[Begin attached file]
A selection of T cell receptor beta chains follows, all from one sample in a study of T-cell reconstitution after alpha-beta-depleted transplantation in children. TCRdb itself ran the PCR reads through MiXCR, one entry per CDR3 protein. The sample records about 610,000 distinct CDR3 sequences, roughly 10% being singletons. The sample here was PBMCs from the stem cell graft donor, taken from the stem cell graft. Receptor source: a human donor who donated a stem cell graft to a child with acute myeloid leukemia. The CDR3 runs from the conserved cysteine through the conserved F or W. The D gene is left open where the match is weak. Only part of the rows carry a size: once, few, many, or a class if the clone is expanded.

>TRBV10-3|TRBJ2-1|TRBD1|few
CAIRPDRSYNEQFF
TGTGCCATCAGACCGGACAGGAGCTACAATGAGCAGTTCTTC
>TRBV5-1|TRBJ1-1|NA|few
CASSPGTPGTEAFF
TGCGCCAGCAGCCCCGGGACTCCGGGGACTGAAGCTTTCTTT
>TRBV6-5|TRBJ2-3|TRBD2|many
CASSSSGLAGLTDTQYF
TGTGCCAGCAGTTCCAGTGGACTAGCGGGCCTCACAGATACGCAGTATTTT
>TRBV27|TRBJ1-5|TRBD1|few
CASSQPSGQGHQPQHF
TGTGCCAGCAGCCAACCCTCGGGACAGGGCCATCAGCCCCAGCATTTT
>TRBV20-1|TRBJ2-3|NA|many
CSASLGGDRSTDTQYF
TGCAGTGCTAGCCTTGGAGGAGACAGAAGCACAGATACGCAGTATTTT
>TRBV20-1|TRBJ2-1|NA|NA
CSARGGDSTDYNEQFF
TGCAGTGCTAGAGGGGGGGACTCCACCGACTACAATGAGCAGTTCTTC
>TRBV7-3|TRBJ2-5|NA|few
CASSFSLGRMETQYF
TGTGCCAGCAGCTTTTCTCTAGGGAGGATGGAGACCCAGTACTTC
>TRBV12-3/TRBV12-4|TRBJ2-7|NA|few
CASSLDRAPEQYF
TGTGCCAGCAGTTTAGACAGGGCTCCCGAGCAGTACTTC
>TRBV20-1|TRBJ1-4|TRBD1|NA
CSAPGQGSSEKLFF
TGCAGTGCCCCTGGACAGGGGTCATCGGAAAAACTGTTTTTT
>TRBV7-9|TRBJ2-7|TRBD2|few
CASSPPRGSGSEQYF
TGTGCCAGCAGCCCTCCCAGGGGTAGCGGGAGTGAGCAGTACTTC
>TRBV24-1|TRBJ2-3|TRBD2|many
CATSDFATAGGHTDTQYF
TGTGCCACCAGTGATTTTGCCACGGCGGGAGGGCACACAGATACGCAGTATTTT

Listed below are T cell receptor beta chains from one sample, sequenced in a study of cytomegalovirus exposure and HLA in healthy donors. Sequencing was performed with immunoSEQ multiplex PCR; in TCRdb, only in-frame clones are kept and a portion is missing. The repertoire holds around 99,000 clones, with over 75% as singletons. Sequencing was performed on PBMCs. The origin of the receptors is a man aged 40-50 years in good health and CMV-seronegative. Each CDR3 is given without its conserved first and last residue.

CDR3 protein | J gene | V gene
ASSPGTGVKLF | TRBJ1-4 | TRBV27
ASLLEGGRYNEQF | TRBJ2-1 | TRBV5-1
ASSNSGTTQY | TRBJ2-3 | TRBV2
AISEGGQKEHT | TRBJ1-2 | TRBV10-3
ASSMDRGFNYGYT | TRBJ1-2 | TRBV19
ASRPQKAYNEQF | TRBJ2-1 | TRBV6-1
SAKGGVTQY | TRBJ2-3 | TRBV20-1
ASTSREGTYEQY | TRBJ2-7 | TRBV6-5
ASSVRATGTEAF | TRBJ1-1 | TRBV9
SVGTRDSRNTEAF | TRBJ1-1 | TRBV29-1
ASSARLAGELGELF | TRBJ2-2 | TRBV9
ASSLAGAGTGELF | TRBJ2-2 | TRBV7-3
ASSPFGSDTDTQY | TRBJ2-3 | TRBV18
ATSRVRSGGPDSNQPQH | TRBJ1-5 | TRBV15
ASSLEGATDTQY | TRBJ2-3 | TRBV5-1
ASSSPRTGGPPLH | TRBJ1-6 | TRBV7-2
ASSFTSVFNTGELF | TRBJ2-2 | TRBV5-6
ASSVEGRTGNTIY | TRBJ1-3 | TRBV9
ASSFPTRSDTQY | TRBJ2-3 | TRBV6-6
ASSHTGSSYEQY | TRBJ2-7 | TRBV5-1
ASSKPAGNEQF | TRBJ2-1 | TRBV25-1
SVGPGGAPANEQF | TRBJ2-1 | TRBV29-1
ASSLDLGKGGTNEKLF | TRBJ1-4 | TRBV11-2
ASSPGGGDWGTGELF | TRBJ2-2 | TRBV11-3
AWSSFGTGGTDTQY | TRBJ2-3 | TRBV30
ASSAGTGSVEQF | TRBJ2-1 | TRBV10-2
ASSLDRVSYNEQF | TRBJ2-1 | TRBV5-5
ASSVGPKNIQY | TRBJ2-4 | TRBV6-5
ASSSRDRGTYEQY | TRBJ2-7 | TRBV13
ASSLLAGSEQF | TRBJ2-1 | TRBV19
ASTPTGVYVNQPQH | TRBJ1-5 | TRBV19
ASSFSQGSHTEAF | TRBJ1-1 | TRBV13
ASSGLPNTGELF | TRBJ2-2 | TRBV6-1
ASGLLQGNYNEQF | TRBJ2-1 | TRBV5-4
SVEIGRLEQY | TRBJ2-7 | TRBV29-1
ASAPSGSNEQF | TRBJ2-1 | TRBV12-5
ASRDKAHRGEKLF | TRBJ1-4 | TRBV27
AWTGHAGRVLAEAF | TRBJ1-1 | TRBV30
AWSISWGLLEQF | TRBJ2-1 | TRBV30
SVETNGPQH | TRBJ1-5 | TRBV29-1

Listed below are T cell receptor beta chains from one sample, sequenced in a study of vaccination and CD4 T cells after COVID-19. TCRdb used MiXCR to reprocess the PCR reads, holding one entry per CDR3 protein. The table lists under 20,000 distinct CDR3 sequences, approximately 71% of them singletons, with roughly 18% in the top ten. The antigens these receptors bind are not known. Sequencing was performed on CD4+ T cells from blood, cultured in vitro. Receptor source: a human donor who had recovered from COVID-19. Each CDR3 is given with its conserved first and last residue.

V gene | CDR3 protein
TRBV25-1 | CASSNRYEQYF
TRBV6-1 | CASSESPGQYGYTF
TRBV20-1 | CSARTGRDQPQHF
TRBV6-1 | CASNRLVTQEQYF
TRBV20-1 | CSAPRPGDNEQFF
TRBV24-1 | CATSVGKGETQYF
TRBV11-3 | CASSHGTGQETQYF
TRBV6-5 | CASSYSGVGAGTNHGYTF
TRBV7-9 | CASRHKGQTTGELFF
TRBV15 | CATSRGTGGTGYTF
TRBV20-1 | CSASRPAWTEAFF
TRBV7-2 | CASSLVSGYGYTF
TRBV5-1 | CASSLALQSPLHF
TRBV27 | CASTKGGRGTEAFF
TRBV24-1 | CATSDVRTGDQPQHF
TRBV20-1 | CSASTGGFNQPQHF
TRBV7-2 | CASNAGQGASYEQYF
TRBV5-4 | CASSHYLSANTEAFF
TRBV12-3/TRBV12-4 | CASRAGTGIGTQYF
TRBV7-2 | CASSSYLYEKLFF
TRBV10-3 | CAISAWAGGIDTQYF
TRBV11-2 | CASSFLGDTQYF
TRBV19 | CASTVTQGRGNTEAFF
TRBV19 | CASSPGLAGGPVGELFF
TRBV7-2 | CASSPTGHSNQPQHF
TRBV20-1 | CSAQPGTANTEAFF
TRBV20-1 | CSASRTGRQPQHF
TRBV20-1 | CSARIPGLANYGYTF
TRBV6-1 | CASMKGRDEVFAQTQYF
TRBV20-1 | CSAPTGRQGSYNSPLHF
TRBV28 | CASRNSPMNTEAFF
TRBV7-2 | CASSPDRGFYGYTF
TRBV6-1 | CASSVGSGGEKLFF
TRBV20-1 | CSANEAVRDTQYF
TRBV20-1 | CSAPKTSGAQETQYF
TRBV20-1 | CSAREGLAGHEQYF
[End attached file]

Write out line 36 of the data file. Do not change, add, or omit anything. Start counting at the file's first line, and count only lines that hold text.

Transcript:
CDR3 protein | J gene | V gene